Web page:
Question:What is the normal range for blood sugar levels, and what blood sugar level constitutes a true emergency? Answer:Now, in a normal individual we measure blood sugar under different circumstances. What we call fasting blood sugar or blood glucose levels is usually done six to eight hours after the last meal. So it's most commonly done before breakfast in the morning; and the normal range there is 70 to 100 milligrams per deciliter. Now when you eat a meal, blood sugar generally rises and in a normal individual it usually does not get above a 135 to 140 milligrams per deciliter. So there is a fairly narrow range of blood sugar throughout the entire day. Now in our diabetic patients we see both low blood sugar levels that we call hypoglycemia, or elevated blood sugars, hyperglycemia. Now, if the blood sugar drops below about 60 or 65 milligrams per deciliter, people will generally get symptoms, which are some shakiness, feeling of hunger, maybe a little racing of the heart and they will usually be trenchant or if they eat something, it goes away right away. But if blood sugar drops below 50 and can get down as low as 40 or 30 or even 20, then there is a progressive loss of mental function and eventually unconsciousness and seizures. And of course that is very dangerous and a medical emergency. On the other side, if blood sugar gets up above 180 to 200, then it exceeds the capacity of the kidneys to reabsorb the glucose and we begin to spill glucose into the urine. And if it gets way up high, up in the 400s or even 500s, it can be associated with some alteration in mental function. And in this situation, if it persists for a long time, we can actually see mental changes as well. So either too low or very exceedingly high can cause changes in mental function. Next: W Continue reading >>

Blood Sugar Testing: Why, When And How

Blood Sugar Testing: Why, When And How

Blood sugar testing is an important part of diabetes care. Find out when to test your blood sugar level, how to use a testing meter, and more. If you have diabetes, self-testing your blood sugar (blood glucose) can be an important tool in managing your treatment plan and preventing long-term complications of diabetes. You can test your blood sugar at home with a portable electronic device (glucose meter) that measures sugar level in a small drop of your blood. Why test your blood sugar Blood sugar testing — or self-monitoring blood glucose — provides useful information for diabetes management. It can help you: Judge how well you're reaching overall treatment goals Understand how diet and exercise affect blood sugar levels Understand how other factors, such as illness or stress, affect blood sugar levels Monitor the effect of diabetes medications on blood sugar levels Identify blood sugar levels that are high or low When to test your blood sugar Your doctor will advise you on how often you should check your blood sugar level. In general, the frequency of testing depends on the type of diabetes you have and your treatment plan. Type 1 diabetes. Your doctor may recommend blood sugar testing four to eight times a day if you have type 1 diabetes. You may need to test before meals and snacks, before and after exercise, before bed, and occasionally during the night. You may also need to check your blood sugar level more often if you are ill, change your daily routine or begin a new medication. Type 2 diabetes. If you take insulin to manage type 2 diabetes, your doctor may recommend blood sugar testing two or more times a day, depending on the type and amount of insulin you need. Testing is usually recommended before meals, and sometimes before bedtime. If you manage type 2 Continue reading >>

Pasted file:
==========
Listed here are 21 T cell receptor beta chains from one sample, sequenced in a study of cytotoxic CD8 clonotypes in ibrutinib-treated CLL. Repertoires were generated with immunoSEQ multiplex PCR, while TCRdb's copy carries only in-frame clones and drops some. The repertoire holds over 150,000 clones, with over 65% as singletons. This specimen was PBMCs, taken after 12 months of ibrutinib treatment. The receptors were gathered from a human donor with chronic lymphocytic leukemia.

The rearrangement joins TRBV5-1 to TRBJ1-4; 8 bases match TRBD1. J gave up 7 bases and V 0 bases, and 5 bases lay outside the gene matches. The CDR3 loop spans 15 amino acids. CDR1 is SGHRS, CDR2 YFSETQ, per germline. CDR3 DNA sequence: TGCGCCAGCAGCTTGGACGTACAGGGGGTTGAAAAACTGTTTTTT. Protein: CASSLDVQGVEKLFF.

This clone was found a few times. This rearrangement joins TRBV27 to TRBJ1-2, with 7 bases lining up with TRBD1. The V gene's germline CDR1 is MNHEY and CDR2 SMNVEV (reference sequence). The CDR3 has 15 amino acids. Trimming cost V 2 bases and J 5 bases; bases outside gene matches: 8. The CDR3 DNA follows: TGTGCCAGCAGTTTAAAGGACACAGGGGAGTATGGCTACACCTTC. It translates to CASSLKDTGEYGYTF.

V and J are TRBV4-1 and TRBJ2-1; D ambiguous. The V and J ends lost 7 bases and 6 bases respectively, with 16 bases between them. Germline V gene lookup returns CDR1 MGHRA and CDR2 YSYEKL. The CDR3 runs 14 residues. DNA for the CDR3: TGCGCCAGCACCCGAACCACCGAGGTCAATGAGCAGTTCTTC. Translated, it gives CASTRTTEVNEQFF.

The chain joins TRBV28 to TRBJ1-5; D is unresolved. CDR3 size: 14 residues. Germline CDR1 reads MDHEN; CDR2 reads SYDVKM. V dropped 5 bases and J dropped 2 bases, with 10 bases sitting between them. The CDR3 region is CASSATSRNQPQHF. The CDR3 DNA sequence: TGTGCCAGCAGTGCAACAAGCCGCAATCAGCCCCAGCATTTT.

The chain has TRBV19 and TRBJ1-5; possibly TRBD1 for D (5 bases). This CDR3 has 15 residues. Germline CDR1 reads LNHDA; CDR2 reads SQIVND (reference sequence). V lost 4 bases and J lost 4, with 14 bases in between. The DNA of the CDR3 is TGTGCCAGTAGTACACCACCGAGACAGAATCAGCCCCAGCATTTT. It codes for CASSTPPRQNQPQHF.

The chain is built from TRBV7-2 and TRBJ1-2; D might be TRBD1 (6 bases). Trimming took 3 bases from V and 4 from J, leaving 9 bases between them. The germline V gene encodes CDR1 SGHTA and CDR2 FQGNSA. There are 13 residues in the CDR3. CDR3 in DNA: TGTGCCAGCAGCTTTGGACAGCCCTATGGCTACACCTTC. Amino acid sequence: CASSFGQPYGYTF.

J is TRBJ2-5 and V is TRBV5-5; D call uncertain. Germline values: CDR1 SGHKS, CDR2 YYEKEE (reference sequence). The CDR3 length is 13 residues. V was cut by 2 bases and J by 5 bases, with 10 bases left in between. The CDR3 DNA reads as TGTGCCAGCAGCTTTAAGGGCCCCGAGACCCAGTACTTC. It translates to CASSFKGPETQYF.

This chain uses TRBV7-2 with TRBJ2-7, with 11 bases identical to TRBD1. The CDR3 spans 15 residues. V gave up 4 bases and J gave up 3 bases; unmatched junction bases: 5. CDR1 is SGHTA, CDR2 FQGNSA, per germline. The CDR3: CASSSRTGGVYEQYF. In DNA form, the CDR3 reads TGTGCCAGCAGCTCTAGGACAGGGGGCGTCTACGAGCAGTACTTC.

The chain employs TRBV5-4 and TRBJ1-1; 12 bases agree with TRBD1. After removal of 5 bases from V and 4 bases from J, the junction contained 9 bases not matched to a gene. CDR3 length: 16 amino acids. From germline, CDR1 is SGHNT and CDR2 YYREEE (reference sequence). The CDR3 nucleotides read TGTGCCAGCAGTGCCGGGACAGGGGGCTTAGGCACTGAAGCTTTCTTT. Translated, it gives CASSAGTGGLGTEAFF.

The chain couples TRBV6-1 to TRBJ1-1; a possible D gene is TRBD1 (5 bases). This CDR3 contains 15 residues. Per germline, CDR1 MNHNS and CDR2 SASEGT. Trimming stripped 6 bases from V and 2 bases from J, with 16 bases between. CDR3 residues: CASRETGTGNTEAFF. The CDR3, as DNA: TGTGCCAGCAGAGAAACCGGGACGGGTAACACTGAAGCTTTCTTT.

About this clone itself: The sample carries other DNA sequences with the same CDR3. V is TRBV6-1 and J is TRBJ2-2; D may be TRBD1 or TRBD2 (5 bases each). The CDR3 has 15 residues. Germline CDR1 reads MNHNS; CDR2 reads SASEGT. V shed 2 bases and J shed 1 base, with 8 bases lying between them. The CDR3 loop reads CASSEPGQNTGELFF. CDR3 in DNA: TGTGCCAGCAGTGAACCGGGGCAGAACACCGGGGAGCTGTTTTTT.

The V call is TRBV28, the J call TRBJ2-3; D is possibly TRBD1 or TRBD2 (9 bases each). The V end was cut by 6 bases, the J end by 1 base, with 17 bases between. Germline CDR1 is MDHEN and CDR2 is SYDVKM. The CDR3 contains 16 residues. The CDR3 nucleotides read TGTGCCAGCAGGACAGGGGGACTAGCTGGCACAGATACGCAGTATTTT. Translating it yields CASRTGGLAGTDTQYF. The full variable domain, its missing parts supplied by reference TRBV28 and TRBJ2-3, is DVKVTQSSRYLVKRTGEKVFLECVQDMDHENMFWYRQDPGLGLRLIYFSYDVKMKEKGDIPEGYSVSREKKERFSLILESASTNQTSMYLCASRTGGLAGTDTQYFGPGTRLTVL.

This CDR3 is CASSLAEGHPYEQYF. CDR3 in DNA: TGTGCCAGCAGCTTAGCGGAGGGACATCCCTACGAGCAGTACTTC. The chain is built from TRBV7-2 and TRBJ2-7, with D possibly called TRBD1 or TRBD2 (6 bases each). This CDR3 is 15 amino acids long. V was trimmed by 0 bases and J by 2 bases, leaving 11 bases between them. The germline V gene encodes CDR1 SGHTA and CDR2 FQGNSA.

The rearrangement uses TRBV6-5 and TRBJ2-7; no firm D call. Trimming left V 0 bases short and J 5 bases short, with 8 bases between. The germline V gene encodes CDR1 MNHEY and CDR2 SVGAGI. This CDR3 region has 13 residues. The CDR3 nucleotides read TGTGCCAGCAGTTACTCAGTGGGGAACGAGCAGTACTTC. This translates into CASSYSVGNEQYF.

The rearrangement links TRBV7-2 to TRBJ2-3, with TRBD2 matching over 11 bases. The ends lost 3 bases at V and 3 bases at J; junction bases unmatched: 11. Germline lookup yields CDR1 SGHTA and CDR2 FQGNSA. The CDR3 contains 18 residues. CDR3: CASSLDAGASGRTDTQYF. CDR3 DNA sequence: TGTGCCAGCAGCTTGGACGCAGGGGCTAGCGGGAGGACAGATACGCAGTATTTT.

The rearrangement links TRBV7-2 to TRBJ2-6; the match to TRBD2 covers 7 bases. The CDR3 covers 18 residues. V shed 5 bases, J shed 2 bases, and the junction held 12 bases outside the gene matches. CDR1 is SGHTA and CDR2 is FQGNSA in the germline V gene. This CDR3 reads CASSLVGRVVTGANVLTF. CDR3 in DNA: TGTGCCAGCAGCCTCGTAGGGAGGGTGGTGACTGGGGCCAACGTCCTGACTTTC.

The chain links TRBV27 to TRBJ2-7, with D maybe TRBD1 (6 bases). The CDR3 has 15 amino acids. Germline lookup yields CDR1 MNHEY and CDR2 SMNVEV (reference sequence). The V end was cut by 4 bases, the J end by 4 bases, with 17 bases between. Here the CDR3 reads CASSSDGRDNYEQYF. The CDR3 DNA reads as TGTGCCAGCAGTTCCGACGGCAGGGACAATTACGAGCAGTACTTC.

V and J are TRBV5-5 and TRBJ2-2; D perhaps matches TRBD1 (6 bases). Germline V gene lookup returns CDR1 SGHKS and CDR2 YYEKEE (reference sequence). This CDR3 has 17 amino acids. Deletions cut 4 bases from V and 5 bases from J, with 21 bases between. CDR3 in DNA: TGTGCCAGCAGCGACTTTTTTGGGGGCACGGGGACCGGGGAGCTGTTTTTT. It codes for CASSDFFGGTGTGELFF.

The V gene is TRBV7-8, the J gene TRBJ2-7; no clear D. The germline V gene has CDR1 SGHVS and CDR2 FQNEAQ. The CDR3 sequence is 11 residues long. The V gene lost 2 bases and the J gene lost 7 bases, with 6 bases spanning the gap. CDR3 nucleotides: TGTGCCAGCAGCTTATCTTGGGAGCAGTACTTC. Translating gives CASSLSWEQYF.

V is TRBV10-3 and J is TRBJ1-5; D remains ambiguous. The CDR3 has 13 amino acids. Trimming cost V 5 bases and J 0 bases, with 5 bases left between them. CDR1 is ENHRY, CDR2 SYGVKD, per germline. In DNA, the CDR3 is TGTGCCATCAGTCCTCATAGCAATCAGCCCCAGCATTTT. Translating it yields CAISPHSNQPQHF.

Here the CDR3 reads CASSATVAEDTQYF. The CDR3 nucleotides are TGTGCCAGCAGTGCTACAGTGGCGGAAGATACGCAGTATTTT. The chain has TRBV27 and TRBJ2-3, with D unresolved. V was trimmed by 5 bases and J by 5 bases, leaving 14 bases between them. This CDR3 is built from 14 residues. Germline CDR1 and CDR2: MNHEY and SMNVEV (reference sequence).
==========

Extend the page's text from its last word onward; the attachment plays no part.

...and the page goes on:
Is There A 'safe' Blood Sugar Level?

Is There A 'safe' Blood Sugar Level?

What is the "safe" blood sugar level? I have heard several opinions from other diabetics, and I am very confused. I was told that it was 154 about a year ago, and my doctor didn't recommend daily monitoring. At one time on a morning fasting, my level was 74. — Theresa, Alabama Yes, there is a safe blood sugar level. It is the optimum range that safely provides the body with adequate amounts of energy. For the average person, it is 70 to 105 mg/dl in a fasting state. (Diabetes is diagnosed when the fasting blood glucose level is at or above 126 mg/dl.) Glucose values vary depending on the time of day, your activity level, and your diet. Your sugar level of 154 mg/dl, which is high, may not have been determined while you were fasting. If it had been, a physician would have repeated the test. Your doctor did, and your level was determined to be normal at 74 mg/dl. In this case, daily monitoring is probably not necessary. If your levels are elevated in the future, you will be diagnosed with diabetes. Treatment can include lifestyle modification, diet, and exercise. If these strategies are not adequate to control your blood glucose level, your physician may prescribe oral medicines or insulin. Having a laboratory examination during your yearly physical and maintaining a healthy lifestyle are adequate for now. Why is it important to keep your glucose level within a normal range? An excess of glucose in the bloodstream causes various chemical changes that lead to damage to our blood vessels, nerves, and cells. Each cell in the body has a function that requires energy, and this energy comes primarily from glucose. The energy allows you to perform various tasks, including talking and walking. It allows your heart to beat and your brain to produce chemicals and signals that hel Continue reading >>

More in diabetes